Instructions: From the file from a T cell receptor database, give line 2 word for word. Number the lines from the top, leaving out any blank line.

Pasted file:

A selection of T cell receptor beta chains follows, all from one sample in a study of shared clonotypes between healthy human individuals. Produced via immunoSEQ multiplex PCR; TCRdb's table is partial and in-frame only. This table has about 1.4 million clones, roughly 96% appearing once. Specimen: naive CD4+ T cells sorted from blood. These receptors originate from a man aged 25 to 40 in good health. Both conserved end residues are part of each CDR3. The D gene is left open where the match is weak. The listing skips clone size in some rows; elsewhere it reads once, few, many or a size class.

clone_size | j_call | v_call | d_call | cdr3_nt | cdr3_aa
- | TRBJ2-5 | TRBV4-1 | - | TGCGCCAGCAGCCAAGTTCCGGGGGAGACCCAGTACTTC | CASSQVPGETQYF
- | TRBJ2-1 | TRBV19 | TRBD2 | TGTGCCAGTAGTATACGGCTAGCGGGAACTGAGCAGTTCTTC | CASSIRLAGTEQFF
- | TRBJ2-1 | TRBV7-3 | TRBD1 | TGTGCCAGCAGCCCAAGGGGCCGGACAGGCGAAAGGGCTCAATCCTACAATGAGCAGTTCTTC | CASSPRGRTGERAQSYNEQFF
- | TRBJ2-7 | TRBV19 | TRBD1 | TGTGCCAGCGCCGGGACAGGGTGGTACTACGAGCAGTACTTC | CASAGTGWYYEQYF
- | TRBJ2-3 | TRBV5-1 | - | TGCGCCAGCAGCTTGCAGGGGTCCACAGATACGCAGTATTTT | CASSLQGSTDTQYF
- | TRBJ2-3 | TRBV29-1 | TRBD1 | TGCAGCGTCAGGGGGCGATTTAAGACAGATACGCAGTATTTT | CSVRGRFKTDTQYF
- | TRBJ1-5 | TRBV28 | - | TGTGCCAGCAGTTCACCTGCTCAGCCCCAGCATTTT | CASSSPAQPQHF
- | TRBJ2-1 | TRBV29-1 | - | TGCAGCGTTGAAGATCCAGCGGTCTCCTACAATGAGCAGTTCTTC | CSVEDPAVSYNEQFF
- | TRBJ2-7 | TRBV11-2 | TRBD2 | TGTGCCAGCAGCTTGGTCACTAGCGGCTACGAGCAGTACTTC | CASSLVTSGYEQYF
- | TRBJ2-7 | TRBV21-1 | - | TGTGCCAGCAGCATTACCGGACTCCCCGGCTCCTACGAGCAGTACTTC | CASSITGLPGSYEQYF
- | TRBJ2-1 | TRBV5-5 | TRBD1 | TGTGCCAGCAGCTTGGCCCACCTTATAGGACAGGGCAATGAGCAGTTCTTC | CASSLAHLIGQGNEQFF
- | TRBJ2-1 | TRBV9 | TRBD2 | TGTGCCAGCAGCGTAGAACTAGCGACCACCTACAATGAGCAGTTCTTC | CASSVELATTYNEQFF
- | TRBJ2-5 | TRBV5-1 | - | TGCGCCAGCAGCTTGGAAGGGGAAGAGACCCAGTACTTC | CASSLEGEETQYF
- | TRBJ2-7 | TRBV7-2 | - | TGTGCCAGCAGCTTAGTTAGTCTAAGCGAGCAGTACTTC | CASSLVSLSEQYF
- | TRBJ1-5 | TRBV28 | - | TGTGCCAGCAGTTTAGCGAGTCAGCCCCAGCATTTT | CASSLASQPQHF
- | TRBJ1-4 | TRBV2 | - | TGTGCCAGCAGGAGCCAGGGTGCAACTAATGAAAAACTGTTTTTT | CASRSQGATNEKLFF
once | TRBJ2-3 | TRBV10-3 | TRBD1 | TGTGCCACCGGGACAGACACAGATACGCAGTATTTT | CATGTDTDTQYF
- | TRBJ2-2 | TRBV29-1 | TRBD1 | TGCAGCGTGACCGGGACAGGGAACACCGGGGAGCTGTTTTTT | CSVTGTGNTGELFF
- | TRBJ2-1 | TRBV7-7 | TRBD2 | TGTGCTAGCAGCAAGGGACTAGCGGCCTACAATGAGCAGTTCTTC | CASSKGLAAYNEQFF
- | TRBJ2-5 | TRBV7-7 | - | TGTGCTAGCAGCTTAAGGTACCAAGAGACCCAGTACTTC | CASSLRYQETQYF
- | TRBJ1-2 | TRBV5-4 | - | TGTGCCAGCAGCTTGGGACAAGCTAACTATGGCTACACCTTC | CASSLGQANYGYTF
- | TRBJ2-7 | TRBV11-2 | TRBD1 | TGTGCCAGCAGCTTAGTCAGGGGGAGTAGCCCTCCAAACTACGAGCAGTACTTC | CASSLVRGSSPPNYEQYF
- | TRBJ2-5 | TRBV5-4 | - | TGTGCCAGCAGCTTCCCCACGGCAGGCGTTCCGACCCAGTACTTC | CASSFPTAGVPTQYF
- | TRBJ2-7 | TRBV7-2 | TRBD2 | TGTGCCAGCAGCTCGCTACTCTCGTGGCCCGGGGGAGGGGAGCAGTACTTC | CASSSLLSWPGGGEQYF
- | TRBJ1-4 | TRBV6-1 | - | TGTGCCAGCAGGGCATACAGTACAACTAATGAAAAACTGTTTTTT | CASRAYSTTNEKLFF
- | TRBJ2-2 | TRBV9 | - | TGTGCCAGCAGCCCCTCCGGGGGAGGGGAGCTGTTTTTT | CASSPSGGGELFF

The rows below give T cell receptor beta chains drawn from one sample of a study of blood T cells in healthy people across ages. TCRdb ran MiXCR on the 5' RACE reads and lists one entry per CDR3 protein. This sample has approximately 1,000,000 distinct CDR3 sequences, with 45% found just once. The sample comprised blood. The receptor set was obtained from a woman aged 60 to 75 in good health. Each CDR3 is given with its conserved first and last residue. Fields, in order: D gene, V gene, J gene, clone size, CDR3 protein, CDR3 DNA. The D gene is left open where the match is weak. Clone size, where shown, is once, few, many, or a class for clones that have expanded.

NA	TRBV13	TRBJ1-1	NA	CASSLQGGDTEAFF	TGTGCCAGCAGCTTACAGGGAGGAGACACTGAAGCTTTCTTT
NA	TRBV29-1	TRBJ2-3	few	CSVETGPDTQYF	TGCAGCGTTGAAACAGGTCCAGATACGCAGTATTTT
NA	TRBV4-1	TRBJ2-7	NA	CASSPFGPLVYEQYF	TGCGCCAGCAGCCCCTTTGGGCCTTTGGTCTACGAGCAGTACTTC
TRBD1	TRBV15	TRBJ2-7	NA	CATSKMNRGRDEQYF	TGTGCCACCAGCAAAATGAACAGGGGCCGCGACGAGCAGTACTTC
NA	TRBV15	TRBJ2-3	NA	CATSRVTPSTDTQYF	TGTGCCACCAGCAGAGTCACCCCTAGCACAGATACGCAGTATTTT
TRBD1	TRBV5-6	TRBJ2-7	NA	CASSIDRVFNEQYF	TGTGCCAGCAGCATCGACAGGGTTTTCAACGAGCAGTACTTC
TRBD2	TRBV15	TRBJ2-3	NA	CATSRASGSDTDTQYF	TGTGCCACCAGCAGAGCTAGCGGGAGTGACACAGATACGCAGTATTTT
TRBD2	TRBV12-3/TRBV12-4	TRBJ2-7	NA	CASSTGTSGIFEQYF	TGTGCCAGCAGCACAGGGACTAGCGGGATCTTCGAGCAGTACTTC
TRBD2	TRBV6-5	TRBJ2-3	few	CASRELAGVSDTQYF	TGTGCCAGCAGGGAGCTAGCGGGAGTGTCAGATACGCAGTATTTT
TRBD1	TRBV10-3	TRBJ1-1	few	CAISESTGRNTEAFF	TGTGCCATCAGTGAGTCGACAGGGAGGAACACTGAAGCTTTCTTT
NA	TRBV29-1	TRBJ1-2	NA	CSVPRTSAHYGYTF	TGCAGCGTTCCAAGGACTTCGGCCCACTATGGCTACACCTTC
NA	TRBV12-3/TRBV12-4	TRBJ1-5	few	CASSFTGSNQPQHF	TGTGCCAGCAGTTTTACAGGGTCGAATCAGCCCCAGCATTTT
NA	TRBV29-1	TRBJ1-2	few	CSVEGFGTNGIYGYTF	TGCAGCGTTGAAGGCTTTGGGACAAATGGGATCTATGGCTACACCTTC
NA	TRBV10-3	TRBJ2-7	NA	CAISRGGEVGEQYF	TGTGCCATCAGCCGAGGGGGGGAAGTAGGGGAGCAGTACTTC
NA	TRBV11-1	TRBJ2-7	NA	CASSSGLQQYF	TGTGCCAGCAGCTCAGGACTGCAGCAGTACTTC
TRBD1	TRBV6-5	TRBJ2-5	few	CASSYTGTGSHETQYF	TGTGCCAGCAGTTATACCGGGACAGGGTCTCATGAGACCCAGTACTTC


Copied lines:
clone_size | j_call | v_call | d_call | cdr3_nt | cdr3_aa